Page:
== Overview ==
The MAMA systems situates agents in a virtual space, where they play music, responding to the actions of the agents around them. Agents "listen" more to the actions of agents who are near to them - the space simulates the effects of physical acoustic placement. As a listener, the output of the agents nearer to the bottom/front of the space is louder than those at the back, and their left-right position controls their sounds position in the stereo field. A visual interface displays the positions of the agents, along with some indicators for their dynamics, how many notes they're playing and their position in the score.
The AgentBox was created to allow a human "Conductor" to manipulate the agents in a fast and intuitive manner. By creating a tangible interface, human participants can shape the music being played without any need for musical experience.
== Box Mechanics ==
The box is internally lit, and topped with translucent acrylic, with a webcam mounted inside. A set of specially designed counters are placed on the top, which are then tracked by an EyesWeb patch. Briefly, this patch:
* looks for white regions (the white circles on each counter)
* extracts a region from inside this (the coloured circle) and averages the colour
* sends the position and colour of each "blob" over the network using [http://www.cnmat.berkeley.edu/OpenSoundControl OSC] (Open Sound Control)
This information is received by a java program, which learns the colours of the counters being used; agents are identified by their colour, so the system gives visual indications of any counters whose colours are too similar. This program then passes on the colours to the main agent system, which creates an agent for each counter, with the appropriate colour. While the agents are running, the java helper injects position updates into the system, along with any high level gestures extracted.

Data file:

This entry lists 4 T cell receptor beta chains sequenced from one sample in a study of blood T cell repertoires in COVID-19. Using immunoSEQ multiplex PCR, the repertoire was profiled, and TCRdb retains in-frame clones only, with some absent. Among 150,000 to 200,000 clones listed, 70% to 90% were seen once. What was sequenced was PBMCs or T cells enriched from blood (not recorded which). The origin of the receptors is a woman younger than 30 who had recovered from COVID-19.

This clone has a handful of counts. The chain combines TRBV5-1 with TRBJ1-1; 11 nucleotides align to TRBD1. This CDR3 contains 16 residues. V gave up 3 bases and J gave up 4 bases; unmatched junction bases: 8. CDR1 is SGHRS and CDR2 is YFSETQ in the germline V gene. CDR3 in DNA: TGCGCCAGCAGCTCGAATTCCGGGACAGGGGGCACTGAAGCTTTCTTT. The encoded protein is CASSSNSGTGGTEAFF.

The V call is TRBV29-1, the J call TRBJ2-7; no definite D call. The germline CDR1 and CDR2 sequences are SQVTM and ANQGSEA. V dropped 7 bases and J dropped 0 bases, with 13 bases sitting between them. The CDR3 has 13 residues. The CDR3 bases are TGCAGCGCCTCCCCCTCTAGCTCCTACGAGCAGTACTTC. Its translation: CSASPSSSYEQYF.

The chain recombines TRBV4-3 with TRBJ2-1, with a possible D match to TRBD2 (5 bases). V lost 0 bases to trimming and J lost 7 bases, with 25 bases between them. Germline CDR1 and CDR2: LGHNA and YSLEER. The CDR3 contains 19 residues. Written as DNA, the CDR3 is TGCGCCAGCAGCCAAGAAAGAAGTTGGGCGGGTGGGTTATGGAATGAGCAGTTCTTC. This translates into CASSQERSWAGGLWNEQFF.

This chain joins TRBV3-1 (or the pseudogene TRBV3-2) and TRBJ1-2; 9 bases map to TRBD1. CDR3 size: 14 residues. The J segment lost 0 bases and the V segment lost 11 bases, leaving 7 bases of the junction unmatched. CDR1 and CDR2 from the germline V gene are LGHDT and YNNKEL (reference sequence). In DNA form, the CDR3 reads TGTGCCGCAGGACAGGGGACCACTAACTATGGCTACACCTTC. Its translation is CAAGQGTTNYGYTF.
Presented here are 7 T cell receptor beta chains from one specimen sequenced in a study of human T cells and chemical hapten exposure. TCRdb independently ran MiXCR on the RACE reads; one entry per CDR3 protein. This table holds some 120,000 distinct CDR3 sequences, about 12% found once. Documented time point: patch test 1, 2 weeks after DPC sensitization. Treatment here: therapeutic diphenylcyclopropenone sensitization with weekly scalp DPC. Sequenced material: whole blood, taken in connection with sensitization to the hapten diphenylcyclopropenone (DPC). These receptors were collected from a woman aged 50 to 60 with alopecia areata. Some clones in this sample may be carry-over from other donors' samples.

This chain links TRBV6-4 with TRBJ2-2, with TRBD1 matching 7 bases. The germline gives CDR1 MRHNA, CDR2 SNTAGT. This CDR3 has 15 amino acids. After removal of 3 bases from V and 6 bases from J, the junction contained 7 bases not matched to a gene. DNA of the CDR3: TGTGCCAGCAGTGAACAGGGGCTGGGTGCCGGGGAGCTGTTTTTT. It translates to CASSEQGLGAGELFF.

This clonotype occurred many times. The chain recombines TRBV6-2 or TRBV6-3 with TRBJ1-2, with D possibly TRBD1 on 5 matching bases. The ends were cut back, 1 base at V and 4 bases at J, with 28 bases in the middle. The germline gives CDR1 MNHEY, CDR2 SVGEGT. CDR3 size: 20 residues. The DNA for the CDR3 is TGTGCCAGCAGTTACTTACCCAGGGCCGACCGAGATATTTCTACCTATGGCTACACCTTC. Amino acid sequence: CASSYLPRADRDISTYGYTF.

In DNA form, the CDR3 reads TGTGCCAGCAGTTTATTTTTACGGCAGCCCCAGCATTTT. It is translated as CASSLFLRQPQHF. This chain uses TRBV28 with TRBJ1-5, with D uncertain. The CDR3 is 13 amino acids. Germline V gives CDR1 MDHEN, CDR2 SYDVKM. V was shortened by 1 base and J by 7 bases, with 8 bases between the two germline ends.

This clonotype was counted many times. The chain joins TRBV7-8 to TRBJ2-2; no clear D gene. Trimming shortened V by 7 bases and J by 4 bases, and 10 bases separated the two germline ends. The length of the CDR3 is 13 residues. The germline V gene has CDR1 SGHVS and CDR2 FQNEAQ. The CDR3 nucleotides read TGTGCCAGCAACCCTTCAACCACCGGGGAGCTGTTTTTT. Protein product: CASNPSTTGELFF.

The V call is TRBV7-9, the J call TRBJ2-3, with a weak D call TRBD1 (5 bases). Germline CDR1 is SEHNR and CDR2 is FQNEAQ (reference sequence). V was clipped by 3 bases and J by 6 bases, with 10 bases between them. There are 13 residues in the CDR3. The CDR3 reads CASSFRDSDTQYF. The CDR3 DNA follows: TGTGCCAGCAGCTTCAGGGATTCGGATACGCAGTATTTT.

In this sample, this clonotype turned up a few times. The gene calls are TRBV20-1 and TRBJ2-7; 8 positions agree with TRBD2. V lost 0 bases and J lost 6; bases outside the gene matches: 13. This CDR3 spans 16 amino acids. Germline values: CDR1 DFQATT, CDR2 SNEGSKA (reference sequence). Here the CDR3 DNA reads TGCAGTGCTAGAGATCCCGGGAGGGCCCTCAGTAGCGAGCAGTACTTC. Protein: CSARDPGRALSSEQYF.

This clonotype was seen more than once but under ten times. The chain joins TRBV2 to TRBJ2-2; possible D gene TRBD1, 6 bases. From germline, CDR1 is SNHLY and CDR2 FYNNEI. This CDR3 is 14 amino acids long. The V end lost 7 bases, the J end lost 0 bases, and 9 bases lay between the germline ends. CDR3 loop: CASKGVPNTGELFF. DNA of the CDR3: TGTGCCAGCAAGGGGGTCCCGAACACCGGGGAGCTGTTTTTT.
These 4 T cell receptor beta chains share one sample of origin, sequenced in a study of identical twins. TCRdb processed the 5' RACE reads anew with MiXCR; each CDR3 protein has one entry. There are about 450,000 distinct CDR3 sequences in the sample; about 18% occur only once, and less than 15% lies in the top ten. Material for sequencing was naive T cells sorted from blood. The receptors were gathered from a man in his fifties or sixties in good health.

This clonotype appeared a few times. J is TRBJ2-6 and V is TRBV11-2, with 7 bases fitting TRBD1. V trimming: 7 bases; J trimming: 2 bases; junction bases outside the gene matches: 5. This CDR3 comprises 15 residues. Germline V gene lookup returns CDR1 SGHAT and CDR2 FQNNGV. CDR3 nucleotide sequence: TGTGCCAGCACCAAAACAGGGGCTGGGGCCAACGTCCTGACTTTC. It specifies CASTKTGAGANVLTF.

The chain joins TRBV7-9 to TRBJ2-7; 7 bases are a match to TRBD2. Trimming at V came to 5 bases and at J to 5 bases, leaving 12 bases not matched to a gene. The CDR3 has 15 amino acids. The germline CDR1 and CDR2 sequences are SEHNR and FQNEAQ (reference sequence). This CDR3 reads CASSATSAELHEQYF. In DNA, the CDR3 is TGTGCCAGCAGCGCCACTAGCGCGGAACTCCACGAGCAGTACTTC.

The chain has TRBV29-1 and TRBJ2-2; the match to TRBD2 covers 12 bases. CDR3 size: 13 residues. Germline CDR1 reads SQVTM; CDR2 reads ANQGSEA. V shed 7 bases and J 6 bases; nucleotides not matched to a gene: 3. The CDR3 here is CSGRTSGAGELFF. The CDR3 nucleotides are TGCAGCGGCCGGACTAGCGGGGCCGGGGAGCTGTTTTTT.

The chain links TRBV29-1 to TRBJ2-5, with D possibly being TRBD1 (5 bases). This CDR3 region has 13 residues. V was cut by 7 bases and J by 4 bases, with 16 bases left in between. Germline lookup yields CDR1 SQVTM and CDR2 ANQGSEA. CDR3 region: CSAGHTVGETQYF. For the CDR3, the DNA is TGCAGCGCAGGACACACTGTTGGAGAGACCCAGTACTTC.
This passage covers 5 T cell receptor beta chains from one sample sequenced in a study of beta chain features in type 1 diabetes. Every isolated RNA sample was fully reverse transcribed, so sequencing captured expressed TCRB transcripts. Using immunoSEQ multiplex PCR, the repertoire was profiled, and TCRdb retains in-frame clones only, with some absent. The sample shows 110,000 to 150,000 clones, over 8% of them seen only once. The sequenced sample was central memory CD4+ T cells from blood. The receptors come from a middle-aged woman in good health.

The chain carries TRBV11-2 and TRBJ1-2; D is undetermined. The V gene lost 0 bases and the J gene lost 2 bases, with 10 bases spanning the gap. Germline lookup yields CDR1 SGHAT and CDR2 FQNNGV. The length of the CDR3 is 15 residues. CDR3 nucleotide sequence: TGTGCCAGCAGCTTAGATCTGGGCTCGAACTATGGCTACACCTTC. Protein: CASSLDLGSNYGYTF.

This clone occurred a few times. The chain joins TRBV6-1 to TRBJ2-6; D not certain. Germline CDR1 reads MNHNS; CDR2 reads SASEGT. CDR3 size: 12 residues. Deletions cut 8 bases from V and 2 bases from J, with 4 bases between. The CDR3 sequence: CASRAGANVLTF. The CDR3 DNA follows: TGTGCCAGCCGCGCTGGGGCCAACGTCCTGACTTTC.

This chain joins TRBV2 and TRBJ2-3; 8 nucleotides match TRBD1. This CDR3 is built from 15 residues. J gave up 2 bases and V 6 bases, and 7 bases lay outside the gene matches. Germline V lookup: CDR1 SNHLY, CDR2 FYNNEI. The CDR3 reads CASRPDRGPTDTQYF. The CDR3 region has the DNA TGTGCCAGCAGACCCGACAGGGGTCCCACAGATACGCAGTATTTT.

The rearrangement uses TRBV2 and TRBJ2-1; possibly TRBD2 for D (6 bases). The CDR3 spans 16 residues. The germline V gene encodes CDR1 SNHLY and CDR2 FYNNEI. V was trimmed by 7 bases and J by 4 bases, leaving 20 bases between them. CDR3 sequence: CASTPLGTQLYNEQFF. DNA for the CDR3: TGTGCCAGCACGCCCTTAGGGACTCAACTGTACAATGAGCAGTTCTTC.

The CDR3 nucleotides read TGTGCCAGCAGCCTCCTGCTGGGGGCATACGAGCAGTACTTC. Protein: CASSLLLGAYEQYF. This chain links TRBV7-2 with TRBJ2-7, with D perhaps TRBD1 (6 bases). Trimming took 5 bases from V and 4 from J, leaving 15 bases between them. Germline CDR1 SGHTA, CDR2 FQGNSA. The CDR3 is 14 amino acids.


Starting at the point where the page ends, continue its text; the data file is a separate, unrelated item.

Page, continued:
== Performing In C ==
The first demo of the system is a piece called [http://en.wikipedia.org/wiki/In_C In C], by [http://en.wikipedia.org/wiki/Terry_Riley Terry Riley]. This piece is [http://www.otherminds.org/shtml/Scores.shtml scored] for "at least 30 people" as follows:
* everyone receives the same score, with 53 fragments of music on
* everyone starts playing the first fragment, until they decide to move on to the next
* there are a few rules: everyone should stay within a few fragments of everyone else; you may take breaks and offset your pattern as you see fit; everyone should reach unison once in the piece if possible
* when everyone reaches the final section, they play round it as people drop out one by one
The AgentBox acts as an interface to the agent system playing this, with a few modifications:
* the human conductor controls the dynamics of each agent, by moving them forwards/backwards in the space
* the conductor asks agents to take breaks, by moving them off the board
* the conductor can ask an agent to move on to the next section of the score by wiggling the counter
* the agents feel a "pull" to move through the score, based on the position of the agents around them (this is the lower of the two curved bars in the top diagram).
* if an agent has been on a break for a while and is then repositioned on the board, it will start playing the section which those around it are playing
This allows the human conductor to manipulate the timbre, dynamics and density of the resulting musical output. Agents can be brought forward to take solos; agents taking breaks can be brought in to play counterpoint to a soloing agent; the instrumentation can be stripped down to a single player, and then brought back up to full strength.
Many thanks to the Centre for Intelligent Systems and Applications at the University of Edinburgh for generously funding this work.